WASHINGTON BUREAU — Members of the Senate have just voted 56-43 to pass H.R. 4872, the Patient Protection and Affordable Care Act “fixer bill,” and the House is getting ready to re-vote on the bill.
Sen. Johnny Isakson, R-Ga., did not vote. All other Republicans voted against the bill. The Democrats who voted against the bill are Sens. Blanche Lincoln, D-Ark., Mark Pryor, D-Ark., and Ben Nelson, D-Neb.
Democrats have been using the budget reconciliation process rules to get H.R. 4872, the Reconciliation Act of 2010, through the Senate with just 51 votes, rather than the 60 votes that normally would be required.
Alan Frumin, the Senate parliamentarian, ruled early today that two college student aid provisions in H.R. 4872 are ineligible for consideration under budget reconciliation process rules.
Democrats are holding the re-vote on H.R. 4872 in the House to avoid the need to try to pass the bill in the House using ordinary Senate rules.
The student aid provisions would protect students from future cuts in grants if Congress does not provide enough money to pay for the grants. The provisions violate budget reconciliation process eligibility rules because they do not produce savings, according to Jim Manley, a spokesman for Senate Majority Leader Harry Reid, D-Nev.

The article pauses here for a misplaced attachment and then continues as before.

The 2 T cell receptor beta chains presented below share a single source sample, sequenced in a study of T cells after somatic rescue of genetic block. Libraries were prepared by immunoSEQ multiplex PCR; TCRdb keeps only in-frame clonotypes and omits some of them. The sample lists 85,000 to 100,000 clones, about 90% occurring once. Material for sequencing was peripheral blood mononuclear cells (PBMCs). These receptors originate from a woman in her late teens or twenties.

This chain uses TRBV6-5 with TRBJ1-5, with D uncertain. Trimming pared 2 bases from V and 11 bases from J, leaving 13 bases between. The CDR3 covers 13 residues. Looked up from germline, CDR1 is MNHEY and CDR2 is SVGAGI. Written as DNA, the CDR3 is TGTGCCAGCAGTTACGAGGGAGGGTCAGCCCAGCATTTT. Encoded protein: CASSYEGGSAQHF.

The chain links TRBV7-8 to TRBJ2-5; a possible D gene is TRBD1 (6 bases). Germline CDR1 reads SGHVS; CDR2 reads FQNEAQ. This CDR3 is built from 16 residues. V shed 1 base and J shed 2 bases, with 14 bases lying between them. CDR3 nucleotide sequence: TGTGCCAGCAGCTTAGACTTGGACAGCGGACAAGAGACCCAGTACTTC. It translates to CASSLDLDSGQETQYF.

The provisions are “minor,” but because they are likely to be subject to procedural challenges on the floor, and ultimately struck from the bill, they are being removed from the bill, Manley says.
The bill is going back to the House for a new vote because the House and Senate must approve the same version of the bill before President Obama can sign the bill into law.
House Majority Leader Steny Hoyer, D-Md., said today that the House would set to work on the H.R. 4872 re-vote as soon as the Senate wrapped up its work on the bill.
President Obama already has signed the PPACA bill, H.R. 3590, into law.
That bill will lead to many major changes, such as the creation of a health insurance exchange system, nonprofit health insurance cooperatives and a voluntary long term care benefits program, regardless of what happens to H.R. 4872.